Is there a hole in the ALS ice bucket challenge?
Tax records and a report suggests that not all the money raised from the international ice bucket challenge craze is going towards research.
Over $100-million has been raised in the recent “ice bucket challenge” craze, supposedly for Amyotrophic lateral sclerosis (ALS) research, but there are suggestions that the money isn’t going where people think.
Participants nominate each other to pour a bucket of ice over themselves to raise awareness of the disease and money for ALS research.
Political Ears, a blog in the United States, reported that over 73% of all donations raised are going to fundraising, overheads, executive salaries, and external donations. “Less than 27% is actually used for the purpose [people] donated for,” the report states.
According to the ALS Association’s tax records for the past fiscal year, president and chief executive officer Jane Gilbert earned a salary of about $339 000. Fourteen employees received more than $100 000 of “reportable compensation” from the organisation.
Fox43 reported that the ALS Association said the article by Political Ears is filled with “half-truths and misinformation” and described the salaries as being “in line with the job markets where they are located”. The association is quoted as saying that research is one of three key functions it supports, and donors can choose to direct all of their money to research.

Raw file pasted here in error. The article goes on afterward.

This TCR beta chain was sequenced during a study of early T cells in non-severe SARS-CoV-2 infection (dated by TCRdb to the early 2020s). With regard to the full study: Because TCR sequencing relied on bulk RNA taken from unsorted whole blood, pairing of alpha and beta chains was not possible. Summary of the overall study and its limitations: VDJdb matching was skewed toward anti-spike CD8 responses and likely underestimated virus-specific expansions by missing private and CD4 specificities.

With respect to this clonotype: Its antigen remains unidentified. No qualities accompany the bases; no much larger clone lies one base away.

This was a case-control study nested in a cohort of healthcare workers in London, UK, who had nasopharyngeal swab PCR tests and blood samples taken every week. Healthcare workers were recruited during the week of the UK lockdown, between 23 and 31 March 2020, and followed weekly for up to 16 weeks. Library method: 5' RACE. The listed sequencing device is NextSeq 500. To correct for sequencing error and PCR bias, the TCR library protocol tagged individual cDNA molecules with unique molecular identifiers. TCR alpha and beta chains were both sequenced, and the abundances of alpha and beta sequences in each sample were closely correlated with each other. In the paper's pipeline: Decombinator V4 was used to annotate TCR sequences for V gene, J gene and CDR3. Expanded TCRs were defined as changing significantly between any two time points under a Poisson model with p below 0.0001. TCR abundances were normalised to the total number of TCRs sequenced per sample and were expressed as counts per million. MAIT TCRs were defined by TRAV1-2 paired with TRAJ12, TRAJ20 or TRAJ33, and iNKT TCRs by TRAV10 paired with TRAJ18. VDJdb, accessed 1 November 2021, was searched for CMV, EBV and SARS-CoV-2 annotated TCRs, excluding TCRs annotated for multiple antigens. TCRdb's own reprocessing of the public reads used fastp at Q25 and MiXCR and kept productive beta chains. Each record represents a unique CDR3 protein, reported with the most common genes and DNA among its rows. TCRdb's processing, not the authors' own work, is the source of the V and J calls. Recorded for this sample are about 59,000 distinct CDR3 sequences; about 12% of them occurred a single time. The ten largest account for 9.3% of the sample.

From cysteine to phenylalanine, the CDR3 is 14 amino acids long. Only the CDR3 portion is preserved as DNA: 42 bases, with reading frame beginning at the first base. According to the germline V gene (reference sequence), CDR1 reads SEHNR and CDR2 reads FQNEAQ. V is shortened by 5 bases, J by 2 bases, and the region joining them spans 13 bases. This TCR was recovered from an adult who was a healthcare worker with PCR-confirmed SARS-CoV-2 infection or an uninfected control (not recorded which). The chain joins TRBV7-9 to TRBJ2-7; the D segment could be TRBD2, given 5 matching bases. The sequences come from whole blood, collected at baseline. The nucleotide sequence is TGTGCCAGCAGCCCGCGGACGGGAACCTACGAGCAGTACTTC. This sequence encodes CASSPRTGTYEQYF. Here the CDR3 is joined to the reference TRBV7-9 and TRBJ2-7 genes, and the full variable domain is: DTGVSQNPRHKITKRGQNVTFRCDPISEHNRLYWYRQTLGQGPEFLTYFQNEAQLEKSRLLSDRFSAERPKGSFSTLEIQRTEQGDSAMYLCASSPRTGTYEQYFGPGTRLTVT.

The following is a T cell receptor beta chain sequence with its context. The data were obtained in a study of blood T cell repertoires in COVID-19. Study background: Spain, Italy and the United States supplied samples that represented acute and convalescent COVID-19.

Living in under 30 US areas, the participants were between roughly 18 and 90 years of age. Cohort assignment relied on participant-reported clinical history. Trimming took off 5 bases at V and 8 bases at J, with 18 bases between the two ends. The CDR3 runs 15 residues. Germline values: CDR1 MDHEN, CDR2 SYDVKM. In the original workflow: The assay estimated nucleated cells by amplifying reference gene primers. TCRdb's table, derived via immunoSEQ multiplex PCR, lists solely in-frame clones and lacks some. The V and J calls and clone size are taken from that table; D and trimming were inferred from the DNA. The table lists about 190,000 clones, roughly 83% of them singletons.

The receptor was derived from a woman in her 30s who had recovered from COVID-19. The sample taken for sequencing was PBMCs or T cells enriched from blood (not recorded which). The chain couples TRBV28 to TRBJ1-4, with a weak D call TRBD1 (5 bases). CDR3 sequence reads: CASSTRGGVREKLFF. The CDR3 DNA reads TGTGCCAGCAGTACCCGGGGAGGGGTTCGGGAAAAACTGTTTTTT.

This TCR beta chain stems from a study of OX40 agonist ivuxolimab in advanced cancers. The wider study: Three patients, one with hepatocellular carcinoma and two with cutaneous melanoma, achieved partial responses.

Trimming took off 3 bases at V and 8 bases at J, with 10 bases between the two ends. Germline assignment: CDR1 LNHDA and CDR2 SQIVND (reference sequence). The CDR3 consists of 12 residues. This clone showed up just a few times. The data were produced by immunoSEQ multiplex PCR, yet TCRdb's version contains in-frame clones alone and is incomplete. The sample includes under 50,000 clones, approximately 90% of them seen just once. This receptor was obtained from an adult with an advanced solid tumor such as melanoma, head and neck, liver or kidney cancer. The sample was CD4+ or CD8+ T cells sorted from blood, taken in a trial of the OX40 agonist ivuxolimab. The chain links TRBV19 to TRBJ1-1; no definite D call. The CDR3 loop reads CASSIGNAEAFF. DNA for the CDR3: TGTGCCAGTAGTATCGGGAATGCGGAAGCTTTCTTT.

People from all over the world have been participating, and celebrities such as Weird Al Yankovic, LeBron James, the Foo Fighters and even Kermit the Frog have taken up the freezing challenge. While it has raised awareness about ALS, some people doing the challenge instead of donating have been accused of “slacktivism” – lazy activism.
ALS is a neurodegenerative disorder – or a motor neurone disease – that results in muscle weakness and atrophy due to the degeneration of motor neurones. Affected individuals may ultimately lose the ability to initiate and control all voluntary movement.